Few industries have the satisfaction of providing an essential product that is so vital to so many.
Coal provides reliable, affordable baseload generation, offering enormous benefits that other fuels struggle to achieve. The coal industry provides needed energy for billions globally, powering growth and fuelling some of the world’s best economies at some of the lowest costs.
Central to the growing global dialogue around energy and the environment is the need to maintain this reliable and affordable supply of power. Because coal will be with us well into the future, the question should not be whether we use coal, but how we use it.
Any discussion to accelerate a transition to low-carbon energy systems must focus on broad use of high-efficiency, low-emissions (HELE) coal-fired generation technologies and policies, along with investments to commercialise next-generation carbon capture technologies over time.
A quick look at world energy shows coal is a vital component of the energy mix. Over 1200 new coal generating units have come online since 2010 with 43 nations adding over 520 GW of coal power. Coal pricing has remained steady while the cost of other energy sources has fluctuated over time, and most of these new plants are being built with the best technology available. We have already witnessed the benefits of deploying clean coal technologies. HELE coal generation, for example, has resulted in significant environmental improvements, including a 90 – 99% reduction in particulates and other emissions when compared to standard installations.
These plants also operate up to 25% more efficiently and reduce carbon dioxide emissions by about 25%. Said another way, the environmental benefit of a single large HELE coal plant is equivalent to removing 1 million vehicles from the road annually compared to older plants.
Longer term, carbon capture must be brought to commercial readiness by advancing a substantial increase in carbon capture projects for energy and industrial use. While it is clear that achieving a low-carbon future comes at a very high price, that price soars higher if carbon capture is not deployed.
Government studies have shown that the costs of achieving the goal of the Paris Agreement could more than double without the use of carbon capture, and researchers have found that excluding carbon capture as a solution increases the median estimated mitigation costs from about 2% of global GDP to 5%.
A recent technology success story can be seen at the Petra Nova carbon capture facility near Houston, which I visited earlier this year. It is the world’s largest project of its kind, capturing carbon for enhanced oil recovery. Expectations are the project will increase oil production from 500 to as many as 15 000 barrels of oil a day at a nearby oilfield. If we expect to achieve our environmental goals, the right policy prescription, coupled with many more projects like Petra Nova, is needed.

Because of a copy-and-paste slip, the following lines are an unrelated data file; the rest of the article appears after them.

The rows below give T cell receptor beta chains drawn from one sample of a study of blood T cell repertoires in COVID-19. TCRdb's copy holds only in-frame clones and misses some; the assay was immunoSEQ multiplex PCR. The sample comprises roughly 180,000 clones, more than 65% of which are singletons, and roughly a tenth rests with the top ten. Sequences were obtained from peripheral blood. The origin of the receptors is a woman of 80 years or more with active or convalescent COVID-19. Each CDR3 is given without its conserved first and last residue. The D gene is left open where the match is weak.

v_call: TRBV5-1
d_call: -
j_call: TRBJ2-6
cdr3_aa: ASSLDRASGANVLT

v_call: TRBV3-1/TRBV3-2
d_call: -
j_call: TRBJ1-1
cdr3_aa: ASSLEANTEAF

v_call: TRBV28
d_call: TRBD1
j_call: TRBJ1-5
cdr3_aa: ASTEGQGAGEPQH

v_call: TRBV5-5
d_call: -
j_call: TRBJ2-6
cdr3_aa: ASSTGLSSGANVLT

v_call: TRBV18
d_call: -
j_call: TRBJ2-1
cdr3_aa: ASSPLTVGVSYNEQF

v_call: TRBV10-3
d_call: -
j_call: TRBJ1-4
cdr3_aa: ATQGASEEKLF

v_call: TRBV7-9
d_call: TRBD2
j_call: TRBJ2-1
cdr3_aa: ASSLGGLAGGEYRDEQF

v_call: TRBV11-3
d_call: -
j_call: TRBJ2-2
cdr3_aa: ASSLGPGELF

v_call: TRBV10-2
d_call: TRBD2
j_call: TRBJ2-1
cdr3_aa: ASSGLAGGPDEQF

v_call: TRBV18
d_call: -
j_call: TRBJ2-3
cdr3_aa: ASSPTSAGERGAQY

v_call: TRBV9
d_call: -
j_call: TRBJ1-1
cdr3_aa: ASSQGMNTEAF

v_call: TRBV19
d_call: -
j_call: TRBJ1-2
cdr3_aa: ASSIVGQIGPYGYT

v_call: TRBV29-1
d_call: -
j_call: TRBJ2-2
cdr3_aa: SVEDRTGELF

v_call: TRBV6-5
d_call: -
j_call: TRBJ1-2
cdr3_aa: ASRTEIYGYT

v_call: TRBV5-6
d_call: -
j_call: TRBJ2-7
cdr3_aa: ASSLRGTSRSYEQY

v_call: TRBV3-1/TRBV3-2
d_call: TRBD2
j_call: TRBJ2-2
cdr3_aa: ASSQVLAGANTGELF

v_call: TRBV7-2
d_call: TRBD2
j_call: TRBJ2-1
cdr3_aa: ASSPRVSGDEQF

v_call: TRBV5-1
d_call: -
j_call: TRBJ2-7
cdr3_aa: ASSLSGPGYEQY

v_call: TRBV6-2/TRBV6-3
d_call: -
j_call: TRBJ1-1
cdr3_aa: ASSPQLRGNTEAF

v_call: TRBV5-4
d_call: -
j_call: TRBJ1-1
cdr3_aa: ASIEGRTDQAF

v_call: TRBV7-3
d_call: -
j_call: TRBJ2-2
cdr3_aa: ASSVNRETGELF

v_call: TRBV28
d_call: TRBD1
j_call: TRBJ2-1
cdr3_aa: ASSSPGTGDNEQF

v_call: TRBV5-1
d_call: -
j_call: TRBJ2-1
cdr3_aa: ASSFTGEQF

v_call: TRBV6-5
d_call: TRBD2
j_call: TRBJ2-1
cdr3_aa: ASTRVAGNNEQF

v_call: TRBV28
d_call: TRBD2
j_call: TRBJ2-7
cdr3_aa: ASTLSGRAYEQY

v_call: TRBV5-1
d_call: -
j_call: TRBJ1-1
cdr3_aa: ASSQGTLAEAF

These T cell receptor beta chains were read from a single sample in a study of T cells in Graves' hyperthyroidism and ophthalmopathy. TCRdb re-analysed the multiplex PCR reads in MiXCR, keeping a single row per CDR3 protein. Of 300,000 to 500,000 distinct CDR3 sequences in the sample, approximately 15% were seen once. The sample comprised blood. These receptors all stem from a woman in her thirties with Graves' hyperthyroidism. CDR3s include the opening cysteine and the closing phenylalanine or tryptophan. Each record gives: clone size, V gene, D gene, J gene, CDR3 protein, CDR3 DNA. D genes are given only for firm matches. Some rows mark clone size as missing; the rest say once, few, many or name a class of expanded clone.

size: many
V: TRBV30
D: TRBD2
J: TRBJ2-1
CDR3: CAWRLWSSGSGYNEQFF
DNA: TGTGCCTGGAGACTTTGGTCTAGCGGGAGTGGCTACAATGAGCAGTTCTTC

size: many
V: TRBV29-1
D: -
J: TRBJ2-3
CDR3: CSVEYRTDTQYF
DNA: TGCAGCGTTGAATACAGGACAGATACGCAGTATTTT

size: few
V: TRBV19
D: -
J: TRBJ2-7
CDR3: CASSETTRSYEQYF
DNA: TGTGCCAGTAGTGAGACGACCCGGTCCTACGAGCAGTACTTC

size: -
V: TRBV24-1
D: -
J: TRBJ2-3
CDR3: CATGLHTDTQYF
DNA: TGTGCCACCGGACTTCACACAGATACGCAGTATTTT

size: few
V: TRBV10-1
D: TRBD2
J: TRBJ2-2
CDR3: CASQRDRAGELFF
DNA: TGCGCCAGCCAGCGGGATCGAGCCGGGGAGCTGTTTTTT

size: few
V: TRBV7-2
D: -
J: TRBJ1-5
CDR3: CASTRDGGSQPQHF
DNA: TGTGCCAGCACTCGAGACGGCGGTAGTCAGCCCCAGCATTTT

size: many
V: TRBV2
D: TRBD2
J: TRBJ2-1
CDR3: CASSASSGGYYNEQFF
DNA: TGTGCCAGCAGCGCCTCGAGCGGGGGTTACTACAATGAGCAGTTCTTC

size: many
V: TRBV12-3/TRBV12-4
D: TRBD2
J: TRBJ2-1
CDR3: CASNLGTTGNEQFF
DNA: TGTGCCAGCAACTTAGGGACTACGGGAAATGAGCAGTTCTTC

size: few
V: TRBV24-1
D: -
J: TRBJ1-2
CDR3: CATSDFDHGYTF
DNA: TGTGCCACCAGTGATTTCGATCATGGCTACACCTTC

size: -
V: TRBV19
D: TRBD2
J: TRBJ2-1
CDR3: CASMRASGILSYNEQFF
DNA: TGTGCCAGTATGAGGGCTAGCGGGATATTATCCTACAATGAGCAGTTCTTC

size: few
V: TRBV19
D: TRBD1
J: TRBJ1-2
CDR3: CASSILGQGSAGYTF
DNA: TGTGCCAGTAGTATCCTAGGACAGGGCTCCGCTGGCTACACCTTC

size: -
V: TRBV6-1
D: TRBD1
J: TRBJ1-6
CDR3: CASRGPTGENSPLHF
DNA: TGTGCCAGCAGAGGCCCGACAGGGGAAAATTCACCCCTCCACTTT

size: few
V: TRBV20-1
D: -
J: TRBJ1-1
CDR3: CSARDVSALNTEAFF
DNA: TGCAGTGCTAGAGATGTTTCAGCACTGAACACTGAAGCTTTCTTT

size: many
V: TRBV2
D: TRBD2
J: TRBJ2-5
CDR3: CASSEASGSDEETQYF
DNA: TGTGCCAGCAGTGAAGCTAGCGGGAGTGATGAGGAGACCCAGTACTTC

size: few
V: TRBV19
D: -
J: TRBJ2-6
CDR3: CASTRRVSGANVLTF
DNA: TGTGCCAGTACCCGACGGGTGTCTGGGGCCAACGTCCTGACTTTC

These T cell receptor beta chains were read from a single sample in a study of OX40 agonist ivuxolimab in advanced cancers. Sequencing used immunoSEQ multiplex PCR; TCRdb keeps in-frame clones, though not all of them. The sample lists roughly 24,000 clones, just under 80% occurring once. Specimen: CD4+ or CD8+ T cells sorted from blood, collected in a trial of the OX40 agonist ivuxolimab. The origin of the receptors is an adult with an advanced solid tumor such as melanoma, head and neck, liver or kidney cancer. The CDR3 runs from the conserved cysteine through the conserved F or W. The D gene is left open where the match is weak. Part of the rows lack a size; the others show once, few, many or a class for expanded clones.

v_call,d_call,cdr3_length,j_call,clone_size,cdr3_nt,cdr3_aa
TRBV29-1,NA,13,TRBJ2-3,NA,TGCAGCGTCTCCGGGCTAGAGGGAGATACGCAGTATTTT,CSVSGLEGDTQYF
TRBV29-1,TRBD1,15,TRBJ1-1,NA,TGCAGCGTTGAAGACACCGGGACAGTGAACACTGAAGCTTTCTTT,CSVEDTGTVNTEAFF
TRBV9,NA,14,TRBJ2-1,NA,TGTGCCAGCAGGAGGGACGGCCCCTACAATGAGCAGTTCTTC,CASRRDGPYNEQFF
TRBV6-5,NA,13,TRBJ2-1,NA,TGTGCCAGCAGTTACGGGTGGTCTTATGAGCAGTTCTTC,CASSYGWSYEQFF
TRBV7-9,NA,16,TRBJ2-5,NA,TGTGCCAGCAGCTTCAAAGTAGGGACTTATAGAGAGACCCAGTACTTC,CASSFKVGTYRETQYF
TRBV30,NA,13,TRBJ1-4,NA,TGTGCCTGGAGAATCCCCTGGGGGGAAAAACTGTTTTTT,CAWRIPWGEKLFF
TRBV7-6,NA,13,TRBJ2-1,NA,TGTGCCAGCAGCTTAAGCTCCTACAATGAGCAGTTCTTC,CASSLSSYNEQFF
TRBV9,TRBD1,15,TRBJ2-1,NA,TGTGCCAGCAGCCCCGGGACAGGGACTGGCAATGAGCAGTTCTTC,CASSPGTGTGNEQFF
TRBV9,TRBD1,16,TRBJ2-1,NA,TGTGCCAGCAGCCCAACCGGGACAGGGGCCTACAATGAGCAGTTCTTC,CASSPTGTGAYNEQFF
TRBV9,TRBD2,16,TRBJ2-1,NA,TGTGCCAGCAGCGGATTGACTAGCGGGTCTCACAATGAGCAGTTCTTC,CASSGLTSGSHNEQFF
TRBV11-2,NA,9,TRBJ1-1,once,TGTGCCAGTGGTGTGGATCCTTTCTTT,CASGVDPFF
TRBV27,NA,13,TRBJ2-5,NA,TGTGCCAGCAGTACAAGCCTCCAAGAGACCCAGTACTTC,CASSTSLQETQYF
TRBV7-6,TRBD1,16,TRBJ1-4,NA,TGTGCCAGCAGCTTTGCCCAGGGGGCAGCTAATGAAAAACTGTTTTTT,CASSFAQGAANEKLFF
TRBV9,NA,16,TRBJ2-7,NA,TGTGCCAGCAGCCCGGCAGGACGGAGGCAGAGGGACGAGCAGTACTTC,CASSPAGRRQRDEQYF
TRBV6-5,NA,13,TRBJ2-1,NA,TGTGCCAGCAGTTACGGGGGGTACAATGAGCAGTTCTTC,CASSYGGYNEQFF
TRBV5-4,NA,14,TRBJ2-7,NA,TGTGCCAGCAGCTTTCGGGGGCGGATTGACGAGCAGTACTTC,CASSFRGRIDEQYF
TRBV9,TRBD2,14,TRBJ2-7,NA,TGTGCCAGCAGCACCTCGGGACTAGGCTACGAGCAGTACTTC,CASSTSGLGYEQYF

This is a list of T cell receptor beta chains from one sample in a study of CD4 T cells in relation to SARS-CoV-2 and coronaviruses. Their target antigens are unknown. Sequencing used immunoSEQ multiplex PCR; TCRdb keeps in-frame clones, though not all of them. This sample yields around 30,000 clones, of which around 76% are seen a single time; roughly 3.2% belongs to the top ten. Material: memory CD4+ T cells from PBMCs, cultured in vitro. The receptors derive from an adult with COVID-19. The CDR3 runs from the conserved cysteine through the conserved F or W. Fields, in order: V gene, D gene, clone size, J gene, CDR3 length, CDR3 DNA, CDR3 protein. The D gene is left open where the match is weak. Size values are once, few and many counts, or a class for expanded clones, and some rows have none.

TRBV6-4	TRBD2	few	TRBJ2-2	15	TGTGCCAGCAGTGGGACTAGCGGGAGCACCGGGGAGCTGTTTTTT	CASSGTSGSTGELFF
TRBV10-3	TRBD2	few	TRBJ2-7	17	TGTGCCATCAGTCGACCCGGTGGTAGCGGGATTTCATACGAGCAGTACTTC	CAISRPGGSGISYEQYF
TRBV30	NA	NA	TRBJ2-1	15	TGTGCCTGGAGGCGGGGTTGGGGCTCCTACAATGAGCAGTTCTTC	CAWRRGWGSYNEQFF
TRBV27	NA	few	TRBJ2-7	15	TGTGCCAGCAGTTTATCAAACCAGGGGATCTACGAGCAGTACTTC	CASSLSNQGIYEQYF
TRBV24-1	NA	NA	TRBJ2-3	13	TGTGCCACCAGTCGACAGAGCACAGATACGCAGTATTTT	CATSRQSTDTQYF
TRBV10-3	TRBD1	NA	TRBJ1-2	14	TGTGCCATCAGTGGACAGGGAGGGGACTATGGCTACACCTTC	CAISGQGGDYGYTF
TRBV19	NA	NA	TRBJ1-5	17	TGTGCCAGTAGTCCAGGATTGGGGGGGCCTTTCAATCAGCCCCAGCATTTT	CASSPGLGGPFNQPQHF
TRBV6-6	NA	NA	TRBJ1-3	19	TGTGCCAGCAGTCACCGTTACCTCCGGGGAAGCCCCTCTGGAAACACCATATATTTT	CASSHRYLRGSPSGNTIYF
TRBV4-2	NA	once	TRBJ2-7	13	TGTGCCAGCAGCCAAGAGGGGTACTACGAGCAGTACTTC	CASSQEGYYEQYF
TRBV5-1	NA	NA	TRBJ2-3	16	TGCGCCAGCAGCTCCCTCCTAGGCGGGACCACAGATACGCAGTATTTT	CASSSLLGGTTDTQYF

I had the privilege of serving as Chair on a National Coal Council study in 2015 that called for policies that would enable carbon capture to achieve policy parity with other low-carbon sources of energy. Bipartisan efforts are also needed to advance progress. In the US, we have support from both sides of the aisle to promote use of carbon capture through tax credits for sequestering CO2 for instance, along with government grants for projects like Petra Nova. It’s a start – with much more needed. Expanding on the use of advanced coal technologies is key to meeting today’s growing energy demands and accelerating the path to a low-carbon future. Peabody’s clean coal annual awards programme, now running in its fourth year, shines a light on the tremendous environmental progress we are achieving globally by recognising the cleanest coal plants in the world.
Technology will lead to a future of energy security, economic progress and environmental solutions. Regardless of where in the world we call home, our political leanings or societal backgrounds, we can all agree that it is the common ground solution toward a low-carbon future.
About the author
Glenn Kellow is Peabody’s President and CEO. Kellow is a director and executive committee member of the World Coal Association, the US National Mining Association and the International Energy Agency Coal Industry Advisory Board.
This article first appeared in World Coal October 2017. To read this and much more, register to receive a copy here.
Read the article online at: https://www.worldcoal.com/power/10102017/technology-the-common-ground-solution-toward-low-carbon-energy/
You might also like
Benjamin Hill has entered into a nonbinding letter of intent with Aion to acquire interest in a Colombia coal project.